I recently spent the day with two groups of mid-managers, helping them become more comfortable with EOS®, improve their leadership and management skills, and create more accountability. Late in the day, while teaching five important disciplines used by great managers, we had some terrific dialog about providing feedback to employees. The group easily understood the importance of giving both positive and constructive feedback to employees, and about the need to do so quickly (within 24 hours). What they were struggling with was the “how.” In other words, how, exactly, do you give someone negative feedback that is CONstructive rather than DEstructive?
This is part 2 of a two-part series. Read part 1 of the series.
Performance management is an ongoing challenge in most organizations. Managers spend hours huddled over spreadsheets, analyzing employee performance metrics, looking for ways to improve performance and boost production. When mistakes happen – and they do happen – the bulk of the blame is often shoved off onto the employee.
What leaders often fail to acknowledge is their role in the errors. Here are two ways leadership can develop employees for greater performance.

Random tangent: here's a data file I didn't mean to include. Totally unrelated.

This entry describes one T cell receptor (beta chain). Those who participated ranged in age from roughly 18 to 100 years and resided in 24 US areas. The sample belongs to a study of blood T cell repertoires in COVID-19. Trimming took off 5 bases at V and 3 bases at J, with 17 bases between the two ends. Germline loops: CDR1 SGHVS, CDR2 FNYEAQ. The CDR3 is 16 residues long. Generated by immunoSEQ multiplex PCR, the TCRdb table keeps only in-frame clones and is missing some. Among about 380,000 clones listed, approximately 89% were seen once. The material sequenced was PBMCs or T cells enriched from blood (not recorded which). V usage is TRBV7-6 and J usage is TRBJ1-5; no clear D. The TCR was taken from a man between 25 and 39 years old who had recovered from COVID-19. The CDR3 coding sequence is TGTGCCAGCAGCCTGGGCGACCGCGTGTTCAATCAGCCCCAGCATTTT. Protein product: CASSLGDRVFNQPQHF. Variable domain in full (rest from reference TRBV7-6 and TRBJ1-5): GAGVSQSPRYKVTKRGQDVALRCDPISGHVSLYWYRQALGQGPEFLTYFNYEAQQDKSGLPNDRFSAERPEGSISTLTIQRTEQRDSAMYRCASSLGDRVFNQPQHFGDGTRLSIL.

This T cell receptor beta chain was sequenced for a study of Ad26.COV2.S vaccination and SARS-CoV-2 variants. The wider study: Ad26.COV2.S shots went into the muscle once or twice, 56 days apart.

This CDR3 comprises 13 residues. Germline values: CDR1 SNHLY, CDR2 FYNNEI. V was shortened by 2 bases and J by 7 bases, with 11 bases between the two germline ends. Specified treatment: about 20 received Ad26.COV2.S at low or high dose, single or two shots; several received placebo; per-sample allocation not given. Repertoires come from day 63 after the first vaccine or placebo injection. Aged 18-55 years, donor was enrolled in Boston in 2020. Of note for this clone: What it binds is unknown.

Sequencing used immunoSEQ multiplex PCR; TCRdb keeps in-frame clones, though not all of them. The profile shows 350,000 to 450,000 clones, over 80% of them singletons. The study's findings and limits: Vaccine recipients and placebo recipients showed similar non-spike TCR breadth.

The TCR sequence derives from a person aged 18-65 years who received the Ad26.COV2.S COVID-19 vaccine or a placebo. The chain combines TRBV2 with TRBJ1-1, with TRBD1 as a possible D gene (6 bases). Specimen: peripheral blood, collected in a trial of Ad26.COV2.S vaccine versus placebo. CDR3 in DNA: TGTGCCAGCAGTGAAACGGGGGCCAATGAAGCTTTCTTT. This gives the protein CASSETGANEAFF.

At a recent business luncheon, a CEO was asked how many people work in his company: “About half of them,” he responded.
Sadly, this glib comment validates what Gallup has been stating for years. Employee engagement levels have hovered around 30% since about 2000, with the most recent statistic at 32% in 2015.
Engaged employees are enthusiastic about their work, dedicated to the success of the company and willing to go the extra mile to ensure it succeeds. They can take a company from good to great.
Are you willing to become your best?
Instinctively, most business leaders would answer Yes to this question. Why on earth would anyone say No? The challenge comes when small business leaders are put to the test—in the heat of the moment of the day-to-day grind. This is when shortcuts are taken to ease tension and pain. Because after all, everyone is overwhelmed.
You may have inherited, hired, or promoted people who you’ve recognized and rewarded for exceptional production and output—only to hear rumblings that they're getting those results in ways that damage your company’s reputation, aggravating fellow team members and undermining everything that you’re trying to accomplish for the long term. These are usually me-first versus we-first people who put their interests before the Core Values of the organization.
In the meantime, they continue to produce results, but they get those results in ways that go against the company culture. In other words, while they are highly productive short-term, they're killing your company long-term.